At what age can my child use a car booster seat?
Safety booster seats are really meant to be used by children who have fully outgrown a safety seat with a full harness, so if you choose one that has a harness that goes to, for example, sixty or eighty pounds, you would then use the booster seat later if the child still did not fit into the safety belt properly. For most people, booster seats are used at about age four if the child weighs over forty pounds. That weight is related to the other products that they might be using and their level of certification for the harness system; not because a weight has anything to do with needing to use a booster seat. The fit of the belt is the issue, and the age of a child. We do not recommend using a booster for a child who is under three. There are some three- to four-year-olds who move into booster seats because, although they're under forty pounds, the strap slots in their seat with a full harness are now below their shoulders. They've outgrown that product, and the parent has not been able to (or has not chosen to) find a seat with a harness that is higher than their shoulder level. So, then for the three- to four-year-olds it is a kind of grey area; a parental choice area, as to whether to use a booster seat or not.
Will my shoulder lap belt hurt my child while he is in his booster seat?
Most parents are worried about the shoulder belt rubbing against the child's neck when they are in their booster seat. Actually the part of the belt that hurts the child when in their booster seat is not the shoulder belt, but the lap belt. Children don't have the hip bones fully developed until they're 10 years of age. It's hard for them to keep the lap belt down low on their thighs when in the booster seat. What the booster seat does is put the child at a different angle in relation to the lap belt so that it is on the tops of the thighs. So that's the way you want to put them in a booster seat.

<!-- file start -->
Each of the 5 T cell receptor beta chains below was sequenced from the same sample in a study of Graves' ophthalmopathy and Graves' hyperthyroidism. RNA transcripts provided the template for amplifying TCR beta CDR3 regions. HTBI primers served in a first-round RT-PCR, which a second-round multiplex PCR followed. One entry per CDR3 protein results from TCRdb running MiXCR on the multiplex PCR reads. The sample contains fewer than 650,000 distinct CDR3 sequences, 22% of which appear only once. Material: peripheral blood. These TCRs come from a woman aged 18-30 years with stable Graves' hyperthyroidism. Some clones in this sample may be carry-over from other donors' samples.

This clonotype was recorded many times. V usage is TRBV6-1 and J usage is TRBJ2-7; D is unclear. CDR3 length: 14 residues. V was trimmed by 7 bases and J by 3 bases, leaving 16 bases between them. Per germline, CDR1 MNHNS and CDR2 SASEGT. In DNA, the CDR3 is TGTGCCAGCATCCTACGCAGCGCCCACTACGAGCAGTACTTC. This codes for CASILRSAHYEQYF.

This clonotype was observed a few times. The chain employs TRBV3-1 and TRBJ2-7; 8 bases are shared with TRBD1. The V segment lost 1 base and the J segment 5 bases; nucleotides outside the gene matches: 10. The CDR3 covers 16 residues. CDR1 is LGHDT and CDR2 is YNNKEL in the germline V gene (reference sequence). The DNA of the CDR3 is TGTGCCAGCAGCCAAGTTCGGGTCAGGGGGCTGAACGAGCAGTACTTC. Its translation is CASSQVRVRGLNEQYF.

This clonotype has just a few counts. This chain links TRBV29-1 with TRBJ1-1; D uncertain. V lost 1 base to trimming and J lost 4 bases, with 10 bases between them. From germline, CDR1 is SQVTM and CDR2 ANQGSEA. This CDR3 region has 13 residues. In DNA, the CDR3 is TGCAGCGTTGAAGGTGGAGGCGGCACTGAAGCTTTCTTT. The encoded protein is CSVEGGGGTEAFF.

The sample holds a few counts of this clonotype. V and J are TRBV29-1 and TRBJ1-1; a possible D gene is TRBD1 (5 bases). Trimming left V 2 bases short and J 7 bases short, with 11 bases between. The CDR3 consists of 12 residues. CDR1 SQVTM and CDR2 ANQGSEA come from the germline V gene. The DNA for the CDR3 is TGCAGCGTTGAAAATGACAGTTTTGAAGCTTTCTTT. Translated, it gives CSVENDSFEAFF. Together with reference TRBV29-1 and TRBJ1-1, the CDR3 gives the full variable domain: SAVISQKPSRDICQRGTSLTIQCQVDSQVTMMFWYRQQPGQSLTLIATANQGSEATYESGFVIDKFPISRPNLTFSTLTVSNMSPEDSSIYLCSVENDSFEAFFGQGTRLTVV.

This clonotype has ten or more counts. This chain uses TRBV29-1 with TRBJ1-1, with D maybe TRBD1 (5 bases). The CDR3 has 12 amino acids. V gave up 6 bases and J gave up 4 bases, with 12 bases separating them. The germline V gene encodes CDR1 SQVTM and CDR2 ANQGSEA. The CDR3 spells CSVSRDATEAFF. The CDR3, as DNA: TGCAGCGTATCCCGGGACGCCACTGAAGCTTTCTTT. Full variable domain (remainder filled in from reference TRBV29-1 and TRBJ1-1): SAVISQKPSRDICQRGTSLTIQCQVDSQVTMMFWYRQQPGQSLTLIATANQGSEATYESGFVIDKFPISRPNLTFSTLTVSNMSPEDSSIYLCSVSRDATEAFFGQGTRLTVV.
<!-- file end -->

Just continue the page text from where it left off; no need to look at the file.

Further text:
How can my child travel safely if he refuses a car booster seat?
A child who refuses to sit in a safety booster seat, yet needs a safety booster seat, should just not be going in the car. The other alternative to a safety booster seat might be to obtain a travel vest. There are several styles of travel vest, or even a seat with the harness system that goes beyond the childs poundage. But one way or another, the child can only sit in the if car properly restrained, and in many states that's the law. In some states that's even the law for every occupant.
At what age can a child travel in a vehicle without a car booster seat?
Of course every state has a different law concerning this, but the purpose of traveling in a booster seat is to fit the safety belt, with the shoulder-lap belt in the vehicle sitting comfortably on the child's body. Therefore this is a two variable problem. In other words, one variable is the child, but the other variable is the car. So the only way to know if a child has grown out of their booster seat is to use the five-step test. Have the child sit in the vehicle with his or her back firmly against the vehicle seat back. While sitting that way, the child must also be able to bend his or her knees over the front of the vehicle seat. The shoulder belt must rest comfortably between the neck and the top of the arm. The lap belt must fit on the tops of the thighs, not up on the abdomen. And the child must be able to sit in that position for the entire trip, regardless of how long it is.